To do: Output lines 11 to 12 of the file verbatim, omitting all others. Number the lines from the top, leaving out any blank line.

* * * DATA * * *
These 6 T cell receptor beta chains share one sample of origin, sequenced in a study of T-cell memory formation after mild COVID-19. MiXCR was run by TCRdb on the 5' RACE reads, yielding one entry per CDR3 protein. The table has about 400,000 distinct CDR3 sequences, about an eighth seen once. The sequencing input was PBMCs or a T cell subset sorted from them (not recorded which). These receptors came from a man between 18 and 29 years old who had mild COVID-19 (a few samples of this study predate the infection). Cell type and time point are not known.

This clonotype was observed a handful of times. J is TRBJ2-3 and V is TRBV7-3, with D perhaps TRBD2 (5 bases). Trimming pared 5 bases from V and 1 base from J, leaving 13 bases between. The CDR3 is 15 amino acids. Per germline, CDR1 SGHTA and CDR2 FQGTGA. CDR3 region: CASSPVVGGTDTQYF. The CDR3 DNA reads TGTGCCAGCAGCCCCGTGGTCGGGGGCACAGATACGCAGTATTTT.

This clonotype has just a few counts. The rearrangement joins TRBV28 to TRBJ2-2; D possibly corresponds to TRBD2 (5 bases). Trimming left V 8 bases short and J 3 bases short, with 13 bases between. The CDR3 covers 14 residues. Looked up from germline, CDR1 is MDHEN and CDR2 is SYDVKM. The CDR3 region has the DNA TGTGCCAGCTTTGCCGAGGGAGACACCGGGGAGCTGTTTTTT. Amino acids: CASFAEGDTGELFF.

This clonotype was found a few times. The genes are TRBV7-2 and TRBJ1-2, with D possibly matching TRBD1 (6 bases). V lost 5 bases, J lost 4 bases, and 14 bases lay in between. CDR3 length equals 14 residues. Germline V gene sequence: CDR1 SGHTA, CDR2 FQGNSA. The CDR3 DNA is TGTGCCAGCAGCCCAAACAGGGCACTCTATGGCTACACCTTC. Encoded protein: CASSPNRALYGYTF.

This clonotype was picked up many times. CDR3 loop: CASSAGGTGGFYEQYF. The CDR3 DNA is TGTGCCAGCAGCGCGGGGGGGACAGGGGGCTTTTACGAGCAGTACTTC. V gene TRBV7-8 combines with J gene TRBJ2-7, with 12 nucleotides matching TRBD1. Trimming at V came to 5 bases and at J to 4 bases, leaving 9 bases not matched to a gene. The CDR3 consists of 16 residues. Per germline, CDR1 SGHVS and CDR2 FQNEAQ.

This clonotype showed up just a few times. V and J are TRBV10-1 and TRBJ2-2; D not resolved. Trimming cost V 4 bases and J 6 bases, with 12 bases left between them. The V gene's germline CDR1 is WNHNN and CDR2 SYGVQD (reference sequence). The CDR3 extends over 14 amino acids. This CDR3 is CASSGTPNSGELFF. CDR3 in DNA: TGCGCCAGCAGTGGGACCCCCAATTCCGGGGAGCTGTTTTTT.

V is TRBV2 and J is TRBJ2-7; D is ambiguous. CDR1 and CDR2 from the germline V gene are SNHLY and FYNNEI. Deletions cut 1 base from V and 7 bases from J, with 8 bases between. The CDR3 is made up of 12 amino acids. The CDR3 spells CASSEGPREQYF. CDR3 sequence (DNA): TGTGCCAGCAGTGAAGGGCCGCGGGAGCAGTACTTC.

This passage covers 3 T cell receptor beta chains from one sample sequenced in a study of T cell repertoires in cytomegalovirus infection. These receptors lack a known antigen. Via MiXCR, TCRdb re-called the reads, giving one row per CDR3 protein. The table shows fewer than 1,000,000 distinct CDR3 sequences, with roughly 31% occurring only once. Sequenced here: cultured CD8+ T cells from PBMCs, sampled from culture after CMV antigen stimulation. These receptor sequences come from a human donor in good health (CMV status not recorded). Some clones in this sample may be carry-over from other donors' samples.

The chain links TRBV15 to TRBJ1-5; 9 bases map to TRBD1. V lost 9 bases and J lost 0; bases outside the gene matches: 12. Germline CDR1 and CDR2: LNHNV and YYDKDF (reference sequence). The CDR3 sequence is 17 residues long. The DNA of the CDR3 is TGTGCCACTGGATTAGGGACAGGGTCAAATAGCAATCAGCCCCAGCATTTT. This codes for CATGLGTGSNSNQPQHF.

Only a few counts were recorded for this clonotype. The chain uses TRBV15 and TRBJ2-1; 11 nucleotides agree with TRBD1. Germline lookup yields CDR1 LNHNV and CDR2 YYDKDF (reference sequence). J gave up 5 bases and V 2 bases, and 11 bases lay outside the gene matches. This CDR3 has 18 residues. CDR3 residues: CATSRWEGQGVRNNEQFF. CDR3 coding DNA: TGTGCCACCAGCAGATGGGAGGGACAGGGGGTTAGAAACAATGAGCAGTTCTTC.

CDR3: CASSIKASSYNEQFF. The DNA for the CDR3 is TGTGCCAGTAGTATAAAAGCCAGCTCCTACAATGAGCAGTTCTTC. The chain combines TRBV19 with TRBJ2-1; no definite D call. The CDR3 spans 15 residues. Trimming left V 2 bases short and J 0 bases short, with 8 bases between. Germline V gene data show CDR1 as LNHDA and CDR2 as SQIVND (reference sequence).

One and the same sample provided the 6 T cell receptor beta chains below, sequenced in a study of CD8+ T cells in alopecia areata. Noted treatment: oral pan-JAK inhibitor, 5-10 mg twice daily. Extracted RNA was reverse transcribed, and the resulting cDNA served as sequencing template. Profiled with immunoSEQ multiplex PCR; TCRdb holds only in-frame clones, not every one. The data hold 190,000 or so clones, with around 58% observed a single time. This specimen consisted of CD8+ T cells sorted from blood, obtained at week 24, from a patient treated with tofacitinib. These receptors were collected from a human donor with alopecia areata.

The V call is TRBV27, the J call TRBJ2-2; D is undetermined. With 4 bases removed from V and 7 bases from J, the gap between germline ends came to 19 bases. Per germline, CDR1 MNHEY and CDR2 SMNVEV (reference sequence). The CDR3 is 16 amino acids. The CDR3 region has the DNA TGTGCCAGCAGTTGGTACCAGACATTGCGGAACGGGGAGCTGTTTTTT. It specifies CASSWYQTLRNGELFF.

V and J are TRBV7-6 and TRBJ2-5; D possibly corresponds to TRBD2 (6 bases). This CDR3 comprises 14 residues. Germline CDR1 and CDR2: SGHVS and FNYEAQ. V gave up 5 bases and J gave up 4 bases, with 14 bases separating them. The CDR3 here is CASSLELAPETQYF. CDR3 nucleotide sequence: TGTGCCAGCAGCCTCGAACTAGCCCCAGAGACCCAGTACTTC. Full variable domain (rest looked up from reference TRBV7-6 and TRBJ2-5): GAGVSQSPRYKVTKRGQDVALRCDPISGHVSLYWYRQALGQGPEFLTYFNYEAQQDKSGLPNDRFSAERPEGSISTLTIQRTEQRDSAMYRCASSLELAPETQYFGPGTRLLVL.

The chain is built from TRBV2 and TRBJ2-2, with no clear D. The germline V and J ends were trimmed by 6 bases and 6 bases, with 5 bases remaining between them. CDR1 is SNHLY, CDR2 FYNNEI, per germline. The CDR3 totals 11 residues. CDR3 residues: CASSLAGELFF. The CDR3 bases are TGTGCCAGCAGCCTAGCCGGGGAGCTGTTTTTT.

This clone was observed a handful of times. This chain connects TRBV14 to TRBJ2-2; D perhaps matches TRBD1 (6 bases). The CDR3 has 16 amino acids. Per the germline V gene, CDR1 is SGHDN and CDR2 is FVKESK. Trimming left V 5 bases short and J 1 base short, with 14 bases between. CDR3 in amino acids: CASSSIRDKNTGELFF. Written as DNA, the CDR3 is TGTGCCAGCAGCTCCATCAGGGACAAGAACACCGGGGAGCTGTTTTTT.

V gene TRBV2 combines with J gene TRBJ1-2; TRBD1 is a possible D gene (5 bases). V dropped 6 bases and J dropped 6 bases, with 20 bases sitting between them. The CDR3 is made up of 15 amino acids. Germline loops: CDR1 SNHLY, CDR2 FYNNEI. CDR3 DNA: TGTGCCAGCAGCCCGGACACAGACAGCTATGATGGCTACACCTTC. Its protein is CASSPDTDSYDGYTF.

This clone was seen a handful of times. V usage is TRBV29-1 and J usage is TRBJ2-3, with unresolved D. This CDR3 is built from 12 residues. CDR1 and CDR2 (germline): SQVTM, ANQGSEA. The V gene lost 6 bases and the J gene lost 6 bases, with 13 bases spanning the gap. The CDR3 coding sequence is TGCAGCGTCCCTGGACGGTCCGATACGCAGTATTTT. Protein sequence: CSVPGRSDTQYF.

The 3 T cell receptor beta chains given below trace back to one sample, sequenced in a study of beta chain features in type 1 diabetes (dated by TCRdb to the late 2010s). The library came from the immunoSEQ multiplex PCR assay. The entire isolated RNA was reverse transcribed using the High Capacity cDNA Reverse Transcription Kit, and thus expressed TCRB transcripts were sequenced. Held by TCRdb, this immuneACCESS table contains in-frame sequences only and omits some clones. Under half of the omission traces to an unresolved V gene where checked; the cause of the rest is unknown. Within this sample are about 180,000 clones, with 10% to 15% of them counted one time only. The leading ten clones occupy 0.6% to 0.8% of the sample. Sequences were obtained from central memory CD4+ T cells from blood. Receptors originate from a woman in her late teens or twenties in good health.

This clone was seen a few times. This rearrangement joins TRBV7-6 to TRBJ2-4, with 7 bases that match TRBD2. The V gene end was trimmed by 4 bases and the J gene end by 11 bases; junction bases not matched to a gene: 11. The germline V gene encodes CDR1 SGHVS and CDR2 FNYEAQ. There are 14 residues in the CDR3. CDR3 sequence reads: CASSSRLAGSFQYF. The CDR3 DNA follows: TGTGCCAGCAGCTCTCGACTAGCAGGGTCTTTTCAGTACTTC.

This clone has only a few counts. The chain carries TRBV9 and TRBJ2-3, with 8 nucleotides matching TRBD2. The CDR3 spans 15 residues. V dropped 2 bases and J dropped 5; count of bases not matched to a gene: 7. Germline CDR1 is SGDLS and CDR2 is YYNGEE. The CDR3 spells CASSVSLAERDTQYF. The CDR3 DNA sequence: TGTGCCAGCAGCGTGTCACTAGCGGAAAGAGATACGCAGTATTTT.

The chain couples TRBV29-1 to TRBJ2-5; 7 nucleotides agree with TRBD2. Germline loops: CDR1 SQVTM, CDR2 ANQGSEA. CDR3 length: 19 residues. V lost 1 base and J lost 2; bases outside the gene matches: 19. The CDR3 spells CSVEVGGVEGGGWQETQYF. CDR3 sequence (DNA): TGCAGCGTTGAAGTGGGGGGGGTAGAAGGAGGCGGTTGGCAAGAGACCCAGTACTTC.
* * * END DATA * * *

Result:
CDR3: CASSIKASSYNEQFF. The DNA for the CDR3 is TGTGCCAGTAGTATAAAAGCCAGCTCCTACAATGAGCAGTTCTTC. The chain combines TRBV19 with TRBJ2-1; no definite D call. The CDR3 spans 15 residues. Trimming left V 2 bases short and J 0 bases short, with 8 bases between. Germline V gene data show CDR1 as LNHDA and CDR2 as SQIVND (reference sequence).

One and the same sample provided the 6 T cell receptor beta chains below, sequenced in a study of CD8+ T cells in alopecia areata. Noted treatment: oral pan-JAK inhibitor, 5-10 mg twice daily. Extracted RNA was reverse transcribed, and the resulting cDNA served as sequencing template. Profiled with immunoSEQ multiplex PCR; TCRdb holds only in-frame clones, not every one. The data hold 190,000 or so clones, with around 58% observed a single time. This specimen consisted of CD8+ T cells sorted from blood, obtained at week 24, from a patient treated with tofacitinib. These receptors were collected from a human donor with alopecia areata.